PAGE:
Welcome to Monitor Notes, a weekly roundup of news items, event announcements, and updates on past Bay Area Monitor articles.
Health and Equity Exchange
The arrival of fire season brings with it stark public health reminders, including poor air quality in at-risk communities. So consider joining Greenbelt Alliance on September 3 from 5 to 5:30 p.m. for the latest in its “Future Climate” webinar series. The expert on tap is Melissa Jones (pictured), executive director of the Bay Area Regional Health Inequities Initiative. The Oakland-based group released a July report with strategies to address health inequities during COVID-19 and other emergencies like wildfires and power shut-offs. Jones also spoke about the effects of inequities in the region during this year’s Bay Area League Day forum hosted by the League of Women Voters of the Bay Area. Register for the Greenbelt Alliance talk here.
Redwood Revival Hopes
Many of us are thinking about firefighters and homeowners affected by the wildfires, as well as special outdoor spaces in the midst of danger. Wildfires have hit coast redwood forests in the Santa Cruz Mountains, Sonoma County, and Big Sur. But there is optimism about how they may fare. Kristen Shive (pictured), director of science at Save the Redwoods League, discussed in an August 21 blog the ways in which coast redwoods have adapted to survive a wildfire. While it’s not safe to visit forests for a first-hand look, she emphasized redwoods’ resilience due to features like thick bark that insulates from heat. However, newer, second-growth forests may show a “variable response” because they have higher tree density. The warming climate is another unknown the Monitor’s Aleta George explored in a 2018 piece about how forests react to climate change.
Travel Plan Help
Santa Clara County’s Valley Transportation Authority (VTA) Senior Outreach Program has added to its “Travel Wise 101” workshop series short, prerecorded presentations about fixed-route public transit to familiarize older adults with the service. The online presentations cover topics like safety, fare options, and accessibility. Riders also can schedule presentations with VTA staff should they prefer more interaction. Click here for details. In other safety matters, VTA is among two dozen Bay Area transit agencies collaborating on recent plans to reduce COVID-19 risks for passengers and employees.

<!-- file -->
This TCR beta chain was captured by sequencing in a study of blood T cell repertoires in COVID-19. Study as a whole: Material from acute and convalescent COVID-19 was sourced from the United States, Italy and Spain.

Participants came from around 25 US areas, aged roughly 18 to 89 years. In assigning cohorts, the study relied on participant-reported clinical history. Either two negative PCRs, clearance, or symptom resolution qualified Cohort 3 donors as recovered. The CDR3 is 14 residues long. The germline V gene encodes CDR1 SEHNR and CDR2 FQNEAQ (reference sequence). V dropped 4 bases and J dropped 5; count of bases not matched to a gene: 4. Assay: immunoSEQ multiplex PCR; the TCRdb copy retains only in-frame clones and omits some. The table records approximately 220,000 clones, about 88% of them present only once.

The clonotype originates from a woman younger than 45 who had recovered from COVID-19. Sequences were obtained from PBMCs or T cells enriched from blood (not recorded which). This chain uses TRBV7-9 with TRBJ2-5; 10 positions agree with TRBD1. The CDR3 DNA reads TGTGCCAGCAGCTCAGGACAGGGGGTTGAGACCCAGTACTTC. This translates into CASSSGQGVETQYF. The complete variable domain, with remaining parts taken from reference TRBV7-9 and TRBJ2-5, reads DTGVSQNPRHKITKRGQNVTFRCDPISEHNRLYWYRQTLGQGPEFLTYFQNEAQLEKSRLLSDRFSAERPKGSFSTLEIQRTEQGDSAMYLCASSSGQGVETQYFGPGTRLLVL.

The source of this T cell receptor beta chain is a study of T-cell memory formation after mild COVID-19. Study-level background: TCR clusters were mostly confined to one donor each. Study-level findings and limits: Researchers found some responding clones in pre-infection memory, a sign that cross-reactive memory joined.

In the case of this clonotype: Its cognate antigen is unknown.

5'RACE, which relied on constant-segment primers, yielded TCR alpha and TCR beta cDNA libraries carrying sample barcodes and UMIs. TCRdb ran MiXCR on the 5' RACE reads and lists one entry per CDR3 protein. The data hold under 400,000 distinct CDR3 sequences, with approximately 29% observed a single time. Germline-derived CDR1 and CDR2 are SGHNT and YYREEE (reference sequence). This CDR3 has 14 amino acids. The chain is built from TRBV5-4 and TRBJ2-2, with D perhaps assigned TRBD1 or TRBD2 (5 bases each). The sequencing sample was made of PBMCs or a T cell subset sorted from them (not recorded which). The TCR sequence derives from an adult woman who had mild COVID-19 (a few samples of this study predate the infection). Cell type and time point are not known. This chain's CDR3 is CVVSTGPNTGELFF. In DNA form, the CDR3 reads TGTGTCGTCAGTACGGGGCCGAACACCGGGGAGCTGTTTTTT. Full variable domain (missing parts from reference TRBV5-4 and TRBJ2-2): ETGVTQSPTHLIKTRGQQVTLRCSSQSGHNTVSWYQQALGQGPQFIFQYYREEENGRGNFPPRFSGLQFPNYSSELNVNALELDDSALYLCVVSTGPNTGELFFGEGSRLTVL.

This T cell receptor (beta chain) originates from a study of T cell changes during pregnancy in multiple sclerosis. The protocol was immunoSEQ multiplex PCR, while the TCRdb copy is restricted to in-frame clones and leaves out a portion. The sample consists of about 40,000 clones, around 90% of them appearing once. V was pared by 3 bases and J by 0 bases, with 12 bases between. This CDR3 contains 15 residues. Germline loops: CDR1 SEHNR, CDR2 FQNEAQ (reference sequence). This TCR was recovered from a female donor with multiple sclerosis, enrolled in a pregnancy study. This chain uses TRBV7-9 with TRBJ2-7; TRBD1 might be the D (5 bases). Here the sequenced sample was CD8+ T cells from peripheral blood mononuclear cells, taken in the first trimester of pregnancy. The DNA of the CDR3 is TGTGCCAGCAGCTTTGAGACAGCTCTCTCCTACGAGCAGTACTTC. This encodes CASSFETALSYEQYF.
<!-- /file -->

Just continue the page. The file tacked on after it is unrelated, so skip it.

Waste Not at Water Treatment Plants
A new California Environmental Protection Agency report found at least half of the state’s landfill-bound food waste could be processed at nearly 225 state wastewater treatment plants and converted into a power source. Waste can be “co-digested” by adding organic wastes like municipal food scraps and industrial food processing wastes such as chicken blood to a plant’s anaerobic digester. All that activity would require additional infrastructure, with required statewide capital investments ranging between $900 million and $1.4 billion. But the report cited net benefits to the state, too, with upgraded plants generating $255 million a year. Read the report for more digestion details. Then, revisit Monitor landfill coverage discussing how organic materials like food scraps can pose problems when mixed in with trash.
Congestion Pricing Town Hall
Join the San Francisco County Transportation Authority (SFCTA) tonight at 6 for a virtual town hall about congestion pricing, or tolling to help manage the flow of downtown traffic. City officials are exploring how this type of policy would not only relieve congestion, but also meet goals around street safety, clean air, and equity when the economy recovers. To significantly reduce congestion, SFCTA estimates a pricing program would need to cut downtown car trips during rush hour by at least 15 percent. A 2019 Monitor article explained the pros and cons of congestion pricing, which is more common in big U.S. cities interested in reducing car reliance. RSVP here to register for the town hall and share feedback.
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